Project-based learning is a teacher-generated approach to curriculum that is organized, planned, integrated, hands-on and authentic. A project may be short term or long term. The Merriam School staff believes that experiential, hands-on studies provide the richest opportunities for the development of students' skills, self confidence, sense of responsibility, and enthusiasm for learning while supporting various learning styles. For this reason, whenever appropriate, the Merriam School offers a project based curriculum. All students participate in a variety of projects over the course of a year. Math, science language arts, social studies, and the arts are integrated into interesting, challenging projects.
Much instruction is done within the contexts of these projects. Other explicit instruction and experiences are provided as well, to introduce, reinforce, complement, and enhance student learning. Examples of Projects around Merriam School are provided on this site.
"A project is a interdisciplinary study of a particular topic that one or more children undertake... Work on a project might extend over a period of days or weeks, depending on the children's ages and the nature of the topic... Projects usually involve children in advanced planning and in various activities that might require several days or weeks of sustained effort. This approach emphasizes the teacher's role in encouraging children to interact with people, objects, and the environment in ways that have personal meaning to them. As a way of learning, it emphasizes children's active participation in their own studies... An overall aim of this approach is to cultivate the life of the young child's mind. In its fullest sense, the term mind includes not only knowledge and skills, but also emotional, moral, and aesthetic sensibilities." (Engaging Children's Minds: The Project Approach) by Lilian Katz and Sylvia Chard.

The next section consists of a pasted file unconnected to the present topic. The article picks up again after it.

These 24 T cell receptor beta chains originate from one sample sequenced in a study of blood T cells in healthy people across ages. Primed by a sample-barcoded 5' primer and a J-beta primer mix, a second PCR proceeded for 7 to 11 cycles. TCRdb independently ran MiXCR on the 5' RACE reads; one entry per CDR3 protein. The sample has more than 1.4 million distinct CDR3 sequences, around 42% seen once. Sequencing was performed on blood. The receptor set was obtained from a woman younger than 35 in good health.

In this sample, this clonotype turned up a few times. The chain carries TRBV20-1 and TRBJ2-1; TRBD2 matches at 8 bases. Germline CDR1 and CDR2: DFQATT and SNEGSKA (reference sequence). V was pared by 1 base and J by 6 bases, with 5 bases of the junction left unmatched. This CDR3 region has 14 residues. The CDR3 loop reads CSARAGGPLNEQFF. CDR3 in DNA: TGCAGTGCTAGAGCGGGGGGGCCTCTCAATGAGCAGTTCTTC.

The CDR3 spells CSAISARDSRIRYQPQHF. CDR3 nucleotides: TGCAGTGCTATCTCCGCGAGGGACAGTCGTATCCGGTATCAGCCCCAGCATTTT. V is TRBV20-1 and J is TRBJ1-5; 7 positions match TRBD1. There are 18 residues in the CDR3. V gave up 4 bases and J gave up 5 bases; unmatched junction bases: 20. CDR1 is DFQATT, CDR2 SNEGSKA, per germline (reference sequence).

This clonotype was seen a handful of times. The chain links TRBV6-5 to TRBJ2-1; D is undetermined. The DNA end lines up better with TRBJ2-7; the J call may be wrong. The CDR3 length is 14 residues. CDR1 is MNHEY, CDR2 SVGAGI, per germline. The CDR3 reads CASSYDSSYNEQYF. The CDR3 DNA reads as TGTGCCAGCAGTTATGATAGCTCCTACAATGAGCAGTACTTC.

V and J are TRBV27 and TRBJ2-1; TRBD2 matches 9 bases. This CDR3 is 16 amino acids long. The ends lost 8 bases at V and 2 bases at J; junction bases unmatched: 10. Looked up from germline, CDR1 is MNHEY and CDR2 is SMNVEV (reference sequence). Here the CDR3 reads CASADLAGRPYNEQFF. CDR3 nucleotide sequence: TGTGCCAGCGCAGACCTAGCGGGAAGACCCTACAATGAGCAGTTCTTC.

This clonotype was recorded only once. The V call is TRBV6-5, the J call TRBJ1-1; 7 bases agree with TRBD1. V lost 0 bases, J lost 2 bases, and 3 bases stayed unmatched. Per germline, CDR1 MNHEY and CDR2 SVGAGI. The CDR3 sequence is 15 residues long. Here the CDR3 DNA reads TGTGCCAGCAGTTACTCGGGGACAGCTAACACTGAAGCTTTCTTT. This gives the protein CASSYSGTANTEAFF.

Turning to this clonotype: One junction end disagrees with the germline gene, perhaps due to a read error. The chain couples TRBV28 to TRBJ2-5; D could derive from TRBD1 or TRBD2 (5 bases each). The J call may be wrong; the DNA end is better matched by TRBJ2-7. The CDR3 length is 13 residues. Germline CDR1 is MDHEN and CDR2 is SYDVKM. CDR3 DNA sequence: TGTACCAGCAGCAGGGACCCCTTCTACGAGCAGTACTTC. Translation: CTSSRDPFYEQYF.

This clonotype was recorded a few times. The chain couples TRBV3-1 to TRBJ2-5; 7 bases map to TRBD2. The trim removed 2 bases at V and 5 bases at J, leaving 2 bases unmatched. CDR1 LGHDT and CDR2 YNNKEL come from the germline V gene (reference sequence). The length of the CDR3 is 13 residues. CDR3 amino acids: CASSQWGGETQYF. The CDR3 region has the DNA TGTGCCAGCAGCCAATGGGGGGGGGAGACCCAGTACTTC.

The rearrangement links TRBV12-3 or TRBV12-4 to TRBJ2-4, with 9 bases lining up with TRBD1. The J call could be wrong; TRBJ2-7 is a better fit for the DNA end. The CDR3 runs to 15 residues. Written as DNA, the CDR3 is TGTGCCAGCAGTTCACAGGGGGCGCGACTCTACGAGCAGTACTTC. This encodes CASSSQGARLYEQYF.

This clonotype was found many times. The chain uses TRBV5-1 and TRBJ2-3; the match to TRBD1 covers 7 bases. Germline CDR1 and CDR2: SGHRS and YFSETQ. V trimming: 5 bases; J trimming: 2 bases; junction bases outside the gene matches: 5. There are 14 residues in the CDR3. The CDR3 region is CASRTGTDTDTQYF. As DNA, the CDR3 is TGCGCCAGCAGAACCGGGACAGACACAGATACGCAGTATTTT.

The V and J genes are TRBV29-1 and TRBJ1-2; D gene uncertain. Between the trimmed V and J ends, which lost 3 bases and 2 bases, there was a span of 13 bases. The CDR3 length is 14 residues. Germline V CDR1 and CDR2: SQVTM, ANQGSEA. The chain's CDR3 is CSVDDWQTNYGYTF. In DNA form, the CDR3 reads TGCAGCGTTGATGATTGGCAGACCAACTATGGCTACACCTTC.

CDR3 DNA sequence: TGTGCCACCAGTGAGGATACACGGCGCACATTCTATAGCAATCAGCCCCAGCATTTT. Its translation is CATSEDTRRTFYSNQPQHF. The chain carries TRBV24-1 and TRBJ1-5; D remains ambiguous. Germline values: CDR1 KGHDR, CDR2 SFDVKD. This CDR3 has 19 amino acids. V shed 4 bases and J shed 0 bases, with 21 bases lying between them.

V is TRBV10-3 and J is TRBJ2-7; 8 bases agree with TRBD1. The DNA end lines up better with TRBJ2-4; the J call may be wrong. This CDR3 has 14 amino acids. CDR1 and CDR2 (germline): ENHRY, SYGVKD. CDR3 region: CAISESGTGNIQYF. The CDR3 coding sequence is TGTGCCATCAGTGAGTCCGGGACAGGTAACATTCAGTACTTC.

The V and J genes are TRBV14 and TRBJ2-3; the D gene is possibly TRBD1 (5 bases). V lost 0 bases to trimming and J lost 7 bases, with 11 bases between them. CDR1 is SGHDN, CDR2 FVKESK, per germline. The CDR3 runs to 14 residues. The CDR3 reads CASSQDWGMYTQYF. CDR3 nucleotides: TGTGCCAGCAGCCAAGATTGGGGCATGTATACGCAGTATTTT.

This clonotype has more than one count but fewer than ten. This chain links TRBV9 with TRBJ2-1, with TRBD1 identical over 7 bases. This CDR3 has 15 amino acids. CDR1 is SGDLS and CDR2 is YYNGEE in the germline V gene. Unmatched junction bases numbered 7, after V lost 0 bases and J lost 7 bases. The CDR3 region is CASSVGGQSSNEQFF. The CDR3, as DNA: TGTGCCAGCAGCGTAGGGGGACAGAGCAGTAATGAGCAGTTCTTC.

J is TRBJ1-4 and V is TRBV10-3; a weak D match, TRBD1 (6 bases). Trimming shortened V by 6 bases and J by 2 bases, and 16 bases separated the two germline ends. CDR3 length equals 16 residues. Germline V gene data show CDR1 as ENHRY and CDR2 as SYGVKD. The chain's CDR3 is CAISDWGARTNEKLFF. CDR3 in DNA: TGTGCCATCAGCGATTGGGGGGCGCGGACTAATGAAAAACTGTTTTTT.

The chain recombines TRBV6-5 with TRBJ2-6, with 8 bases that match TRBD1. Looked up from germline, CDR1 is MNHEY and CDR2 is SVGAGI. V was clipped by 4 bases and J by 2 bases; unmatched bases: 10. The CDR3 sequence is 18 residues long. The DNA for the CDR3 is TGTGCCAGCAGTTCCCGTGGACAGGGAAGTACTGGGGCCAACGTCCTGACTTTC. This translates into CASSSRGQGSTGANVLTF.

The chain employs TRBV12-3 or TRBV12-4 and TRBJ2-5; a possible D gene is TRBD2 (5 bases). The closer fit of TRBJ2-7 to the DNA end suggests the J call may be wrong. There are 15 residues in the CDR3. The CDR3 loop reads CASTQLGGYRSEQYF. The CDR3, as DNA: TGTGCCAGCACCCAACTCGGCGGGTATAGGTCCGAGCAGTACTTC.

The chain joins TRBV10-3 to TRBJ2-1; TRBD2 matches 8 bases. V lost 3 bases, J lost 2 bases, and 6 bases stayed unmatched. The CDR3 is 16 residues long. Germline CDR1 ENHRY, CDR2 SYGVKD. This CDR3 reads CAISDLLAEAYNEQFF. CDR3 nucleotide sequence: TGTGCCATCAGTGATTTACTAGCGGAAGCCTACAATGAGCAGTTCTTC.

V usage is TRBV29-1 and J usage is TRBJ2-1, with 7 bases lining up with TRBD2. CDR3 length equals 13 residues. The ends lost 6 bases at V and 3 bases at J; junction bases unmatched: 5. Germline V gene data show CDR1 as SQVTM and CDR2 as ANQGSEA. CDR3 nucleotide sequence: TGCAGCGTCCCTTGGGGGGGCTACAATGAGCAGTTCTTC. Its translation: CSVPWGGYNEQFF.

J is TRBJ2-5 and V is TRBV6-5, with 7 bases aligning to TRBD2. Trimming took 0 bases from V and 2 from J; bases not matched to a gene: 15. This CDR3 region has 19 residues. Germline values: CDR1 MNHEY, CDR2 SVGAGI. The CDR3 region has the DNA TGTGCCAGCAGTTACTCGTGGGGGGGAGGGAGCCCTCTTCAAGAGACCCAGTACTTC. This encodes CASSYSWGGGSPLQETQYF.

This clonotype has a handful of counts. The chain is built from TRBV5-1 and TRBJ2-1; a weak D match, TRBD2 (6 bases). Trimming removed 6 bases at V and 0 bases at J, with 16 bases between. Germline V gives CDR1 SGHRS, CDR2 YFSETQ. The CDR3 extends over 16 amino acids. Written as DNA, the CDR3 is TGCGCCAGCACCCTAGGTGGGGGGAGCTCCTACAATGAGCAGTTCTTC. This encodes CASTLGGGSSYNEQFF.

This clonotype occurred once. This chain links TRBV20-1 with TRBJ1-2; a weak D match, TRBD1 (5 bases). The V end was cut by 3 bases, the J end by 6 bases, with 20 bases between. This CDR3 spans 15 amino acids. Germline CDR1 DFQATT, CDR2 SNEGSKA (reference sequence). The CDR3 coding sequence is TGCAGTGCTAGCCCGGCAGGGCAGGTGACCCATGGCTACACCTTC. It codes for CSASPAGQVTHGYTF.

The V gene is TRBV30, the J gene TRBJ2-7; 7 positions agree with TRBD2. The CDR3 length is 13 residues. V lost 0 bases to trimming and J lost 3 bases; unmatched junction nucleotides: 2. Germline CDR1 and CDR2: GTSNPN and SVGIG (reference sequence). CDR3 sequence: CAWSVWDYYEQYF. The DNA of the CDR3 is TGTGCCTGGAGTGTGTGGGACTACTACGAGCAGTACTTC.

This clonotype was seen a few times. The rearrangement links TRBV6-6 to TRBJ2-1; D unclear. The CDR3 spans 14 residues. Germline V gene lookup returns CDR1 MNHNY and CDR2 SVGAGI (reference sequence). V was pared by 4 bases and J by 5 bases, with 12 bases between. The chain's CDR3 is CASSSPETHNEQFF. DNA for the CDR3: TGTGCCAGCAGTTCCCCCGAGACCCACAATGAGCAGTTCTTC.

- Knights, castles and medieval studies in kindergarten
- Study of Japan in first grade
- Life Cycles in second grade
- Farm to factory in third grade
- Native Americans in fourth grade
- Transport systems in fifth grade
- Ancient Civilizations in sixth grade
Service Learning provides students with meaningful work to deepen their understanding of community and help them experience a sense of commitment, responsibilitiy, and pride.
Service Learning takes the form of school jobs that are in the service of the school community, or it takes the form of activities/projects that serve a larger community outside of or beyond the school context. A few examples of Service Learning through school jobs include: running the school store, recycling in the school, leading the pledge of allegiance, delivering mail from the office to the classrooms, and publishing the student community newsletter, The Merriam Monthly.
Service Learning outside of the school might include: painting flower pots for Senior Citizens, collecting pennies for "Penniesfor Peace" program, and collecting unwanted Halloween candy for the U.S. soldiers and people in homeless shelters.